Friday, 24 July 2015

København; Juli 2015

The Danish capital is a city in transition. Since the turn of the millennium the vibrant facades of traditional Copenhagen have been joined by an ever increasing group of glittering glass exteriors. From the new opera house, to the extension of the Royal Danish Library - nicknamed 'the Black Diamond', to new shopping centres in the form of Field's, the biggest in Denmark, and Fisketorvet on the waterfront. Combined with the new Øresund Bridge which runs to neighbouring Malmö, and the investment in public transport associated with it, it's almost a brand new city.

That process isn't finished though, and still has a while to go. With two new underground lines being constructed the city is still overrun with Carlsberg-green hoardings. It's tough to see when they'll ever be utilised; Copenhagen's love affair with bicycles is well documented. In fact, there are more bikes than humans. They have their own bridges, car parks, and line absolutely every street.

Bikes are not the only thing that Danes have a devotion for. Carlsberg's name is on everything. The bars, the football team, even the museums. It's in the hand of almost every local come evening, and if not then it's one of the products under the Carlsberg umbrella - usually Tuborg or Somersby.

Scandinavia isn't particularly renowned for its activities and Copenhagen is really no different. Arguably the most famous landmark is an underwhelming, often-vandalised statute of Hans Christian Andersen's Little Mermaid. Tivoli, one of the oldest and most popular amusement parks in Europe, is located right in the middle of the city, which gives a Christmas glow all year round.

Across the water is Christiana, a sort-of commune reminiscent of a much smaller Camden Town. The 'green light zone' forbids pictures, but does seem to allow rather more questionable substances. It's possible the two are linked in some way, but it's hard to say. While interesting, the main street - Pusher Street - feels slightly uncomfortable for a middle class boy from Berkshire. "You are now entering the EU" quips the exit; Christiana is most definitely separate in its mind, if not in the law.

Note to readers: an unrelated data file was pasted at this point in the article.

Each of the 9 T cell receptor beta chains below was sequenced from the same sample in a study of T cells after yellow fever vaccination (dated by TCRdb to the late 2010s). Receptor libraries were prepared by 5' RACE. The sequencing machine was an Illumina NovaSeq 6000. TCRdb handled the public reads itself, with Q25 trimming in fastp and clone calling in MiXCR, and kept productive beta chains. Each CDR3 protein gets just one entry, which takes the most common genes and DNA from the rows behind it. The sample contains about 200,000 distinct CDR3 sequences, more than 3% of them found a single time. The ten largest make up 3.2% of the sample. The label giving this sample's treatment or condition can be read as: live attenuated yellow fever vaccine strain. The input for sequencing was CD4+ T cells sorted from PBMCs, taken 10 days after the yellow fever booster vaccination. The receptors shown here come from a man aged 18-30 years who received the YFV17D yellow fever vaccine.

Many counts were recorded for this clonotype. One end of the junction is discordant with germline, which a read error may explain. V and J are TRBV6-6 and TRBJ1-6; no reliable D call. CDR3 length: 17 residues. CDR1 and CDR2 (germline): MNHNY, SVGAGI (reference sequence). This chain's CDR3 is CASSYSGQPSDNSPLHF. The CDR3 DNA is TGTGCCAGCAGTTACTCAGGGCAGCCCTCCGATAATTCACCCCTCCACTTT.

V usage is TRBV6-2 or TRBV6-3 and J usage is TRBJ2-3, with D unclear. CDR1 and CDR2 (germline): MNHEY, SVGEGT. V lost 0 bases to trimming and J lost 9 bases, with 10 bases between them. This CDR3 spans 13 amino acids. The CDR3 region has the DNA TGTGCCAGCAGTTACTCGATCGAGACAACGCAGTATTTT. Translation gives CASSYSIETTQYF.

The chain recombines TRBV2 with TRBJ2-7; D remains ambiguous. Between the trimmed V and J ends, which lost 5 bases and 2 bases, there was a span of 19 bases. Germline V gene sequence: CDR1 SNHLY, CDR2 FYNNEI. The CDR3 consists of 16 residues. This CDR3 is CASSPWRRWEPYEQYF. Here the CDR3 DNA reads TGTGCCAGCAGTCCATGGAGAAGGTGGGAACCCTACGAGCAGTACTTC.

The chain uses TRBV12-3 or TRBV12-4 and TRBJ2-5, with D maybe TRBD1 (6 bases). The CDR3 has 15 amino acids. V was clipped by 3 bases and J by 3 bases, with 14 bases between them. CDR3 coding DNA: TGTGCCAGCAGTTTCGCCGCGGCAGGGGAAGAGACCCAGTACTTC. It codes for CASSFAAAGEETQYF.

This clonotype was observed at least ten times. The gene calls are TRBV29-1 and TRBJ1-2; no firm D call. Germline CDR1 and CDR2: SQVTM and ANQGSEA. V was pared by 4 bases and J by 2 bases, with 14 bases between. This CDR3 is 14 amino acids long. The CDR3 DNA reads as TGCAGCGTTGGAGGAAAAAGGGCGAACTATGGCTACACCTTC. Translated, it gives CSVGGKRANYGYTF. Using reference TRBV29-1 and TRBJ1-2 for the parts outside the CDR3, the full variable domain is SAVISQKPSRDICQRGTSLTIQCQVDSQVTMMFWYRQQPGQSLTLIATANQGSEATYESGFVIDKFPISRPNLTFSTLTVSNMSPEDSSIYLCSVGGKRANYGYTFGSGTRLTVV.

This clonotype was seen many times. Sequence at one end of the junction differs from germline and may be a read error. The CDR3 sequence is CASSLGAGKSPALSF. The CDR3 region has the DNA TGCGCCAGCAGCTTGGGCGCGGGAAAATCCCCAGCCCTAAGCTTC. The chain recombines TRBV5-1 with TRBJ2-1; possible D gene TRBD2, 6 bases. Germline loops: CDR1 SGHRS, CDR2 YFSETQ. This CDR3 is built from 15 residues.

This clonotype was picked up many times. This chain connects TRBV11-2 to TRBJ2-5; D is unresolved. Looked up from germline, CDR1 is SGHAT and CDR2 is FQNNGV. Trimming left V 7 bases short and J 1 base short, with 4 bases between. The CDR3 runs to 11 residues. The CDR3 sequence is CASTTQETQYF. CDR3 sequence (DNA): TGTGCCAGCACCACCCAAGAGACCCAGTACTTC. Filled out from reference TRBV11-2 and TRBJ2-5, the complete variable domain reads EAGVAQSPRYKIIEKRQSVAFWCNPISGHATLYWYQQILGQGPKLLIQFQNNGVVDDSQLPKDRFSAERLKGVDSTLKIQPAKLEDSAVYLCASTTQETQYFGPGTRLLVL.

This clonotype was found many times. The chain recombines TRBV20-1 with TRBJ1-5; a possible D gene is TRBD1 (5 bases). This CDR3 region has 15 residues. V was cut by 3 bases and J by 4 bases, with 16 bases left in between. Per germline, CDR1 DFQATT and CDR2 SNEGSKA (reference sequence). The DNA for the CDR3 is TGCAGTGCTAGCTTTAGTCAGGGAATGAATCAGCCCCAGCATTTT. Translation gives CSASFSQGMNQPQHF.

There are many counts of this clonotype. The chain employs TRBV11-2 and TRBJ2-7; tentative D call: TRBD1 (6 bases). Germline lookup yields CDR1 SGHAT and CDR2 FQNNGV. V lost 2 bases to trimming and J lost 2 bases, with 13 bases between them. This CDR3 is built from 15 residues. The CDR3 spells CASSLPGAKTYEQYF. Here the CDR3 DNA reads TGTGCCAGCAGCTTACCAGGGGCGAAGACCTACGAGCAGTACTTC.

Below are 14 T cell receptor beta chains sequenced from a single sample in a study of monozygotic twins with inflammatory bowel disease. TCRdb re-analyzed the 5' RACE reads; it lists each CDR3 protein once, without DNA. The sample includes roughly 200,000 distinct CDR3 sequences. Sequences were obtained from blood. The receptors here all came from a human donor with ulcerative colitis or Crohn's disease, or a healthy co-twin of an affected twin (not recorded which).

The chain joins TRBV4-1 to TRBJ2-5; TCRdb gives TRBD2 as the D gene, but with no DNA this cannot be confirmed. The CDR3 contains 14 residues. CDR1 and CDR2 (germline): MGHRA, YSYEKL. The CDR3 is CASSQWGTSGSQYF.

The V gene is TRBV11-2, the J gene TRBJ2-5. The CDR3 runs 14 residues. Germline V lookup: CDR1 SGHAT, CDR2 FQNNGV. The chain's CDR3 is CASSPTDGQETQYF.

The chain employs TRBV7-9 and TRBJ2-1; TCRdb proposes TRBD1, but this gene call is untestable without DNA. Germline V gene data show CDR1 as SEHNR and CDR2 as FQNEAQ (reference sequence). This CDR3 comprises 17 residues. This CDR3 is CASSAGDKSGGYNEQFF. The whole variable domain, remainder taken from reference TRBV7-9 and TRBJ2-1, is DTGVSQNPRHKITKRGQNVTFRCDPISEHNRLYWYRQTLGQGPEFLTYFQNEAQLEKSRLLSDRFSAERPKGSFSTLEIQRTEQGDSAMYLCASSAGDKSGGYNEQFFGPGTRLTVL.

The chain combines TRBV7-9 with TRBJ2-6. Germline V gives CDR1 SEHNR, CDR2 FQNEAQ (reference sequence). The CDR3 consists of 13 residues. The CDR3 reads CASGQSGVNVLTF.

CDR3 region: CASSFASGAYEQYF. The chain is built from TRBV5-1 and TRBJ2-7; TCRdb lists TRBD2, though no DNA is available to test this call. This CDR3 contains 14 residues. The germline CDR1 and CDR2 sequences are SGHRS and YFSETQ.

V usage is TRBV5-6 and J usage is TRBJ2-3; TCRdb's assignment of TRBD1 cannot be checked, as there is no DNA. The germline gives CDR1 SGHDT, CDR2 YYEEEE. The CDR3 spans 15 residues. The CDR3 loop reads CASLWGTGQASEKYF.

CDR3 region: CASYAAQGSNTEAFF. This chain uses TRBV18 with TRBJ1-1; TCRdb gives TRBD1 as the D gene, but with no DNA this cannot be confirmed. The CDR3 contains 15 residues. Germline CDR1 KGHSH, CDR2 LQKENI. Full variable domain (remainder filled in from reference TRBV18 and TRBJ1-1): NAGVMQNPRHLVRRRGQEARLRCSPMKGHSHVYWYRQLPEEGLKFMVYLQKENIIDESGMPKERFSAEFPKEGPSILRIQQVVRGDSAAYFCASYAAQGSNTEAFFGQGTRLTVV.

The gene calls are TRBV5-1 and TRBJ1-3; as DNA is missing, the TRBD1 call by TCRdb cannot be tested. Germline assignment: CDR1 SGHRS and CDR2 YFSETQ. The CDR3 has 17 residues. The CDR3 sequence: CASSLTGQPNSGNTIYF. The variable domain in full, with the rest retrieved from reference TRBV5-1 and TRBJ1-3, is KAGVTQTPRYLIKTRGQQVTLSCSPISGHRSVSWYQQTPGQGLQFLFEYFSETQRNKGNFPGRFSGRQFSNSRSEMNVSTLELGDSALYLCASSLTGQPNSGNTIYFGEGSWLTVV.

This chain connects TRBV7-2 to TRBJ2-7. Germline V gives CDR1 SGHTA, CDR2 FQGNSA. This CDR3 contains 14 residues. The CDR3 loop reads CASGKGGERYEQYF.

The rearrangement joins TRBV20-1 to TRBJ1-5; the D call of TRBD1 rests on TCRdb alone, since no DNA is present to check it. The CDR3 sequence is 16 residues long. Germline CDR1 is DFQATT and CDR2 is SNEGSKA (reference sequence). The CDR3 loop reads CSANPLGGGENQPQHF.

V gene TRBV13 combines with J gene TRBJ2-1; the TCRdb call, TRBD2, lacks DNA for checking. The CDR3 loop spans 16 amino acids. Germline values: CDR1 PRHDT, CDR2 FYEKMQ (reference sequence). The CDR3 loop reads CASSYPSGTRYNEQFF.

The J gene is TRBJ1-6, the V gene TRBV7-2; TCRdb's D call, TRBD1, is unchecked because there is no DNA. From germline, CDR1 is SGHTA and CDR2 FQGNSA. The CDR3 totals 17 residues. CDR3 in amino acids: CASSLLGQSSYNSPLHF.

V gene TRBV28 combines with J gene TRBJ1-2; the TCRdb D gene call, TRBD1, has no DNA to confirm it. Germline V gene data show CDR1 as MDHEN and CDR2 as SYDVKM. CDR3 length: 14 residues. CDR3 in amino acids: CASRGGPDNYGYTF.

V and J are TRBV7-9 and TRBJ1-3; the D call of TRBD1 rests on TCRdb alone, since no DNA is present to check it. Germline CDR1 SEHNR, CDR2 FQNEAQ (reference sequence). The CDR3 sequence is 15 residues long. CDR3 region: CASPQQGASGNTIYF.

Also in Christianshavn is the Church of our Saviour, whose terrifying spire ascends into the heavens. It's just possible to make out the people brave enough to climb the four hundred steps to the top; one hundred and fifty of them are open to the elements, completely outside, spiralling anticlockwise in the open air. Similarly the Round Tower in the centre of town, ajoined to the next door church and topped with an observatory, has its own panoramic views but to get there the unique floor snakes round, slowly rising to roof level.

Nyhavn's collection of multicoloured cafes is a beautiful place to sit and eat. It's a comment on Copenhagen's weather that each has its own blankets draped over seats; København's wind farms produced 140% of their energy demands on one day while we were there. That doesn't mean its not a great place to relax and unwind, watching each open tourist boat attempting to navigate past several others.

Perhaps the difference in Scandinavia is the atmosphere. Bikes don't have padlocks, you're allowed to freely walk into changing rooms with however many garments you like, and train stations don't have barriers. The goodness in people is assumed. In general, everyone seems far more relaxed; particularly on a trip over to Malmö. Its Little Square is like Nyhavn in many ways, filled with places to eat, but lacks the hustle and bustle of a capital city. The 'city of parks' has plenty of space to lounge about. Although the beach, overrun with seaweed, may be slightly overrated.

So rent a bike, walk round the city, hop over to Malmö. Enjoy the happiest city on Earth.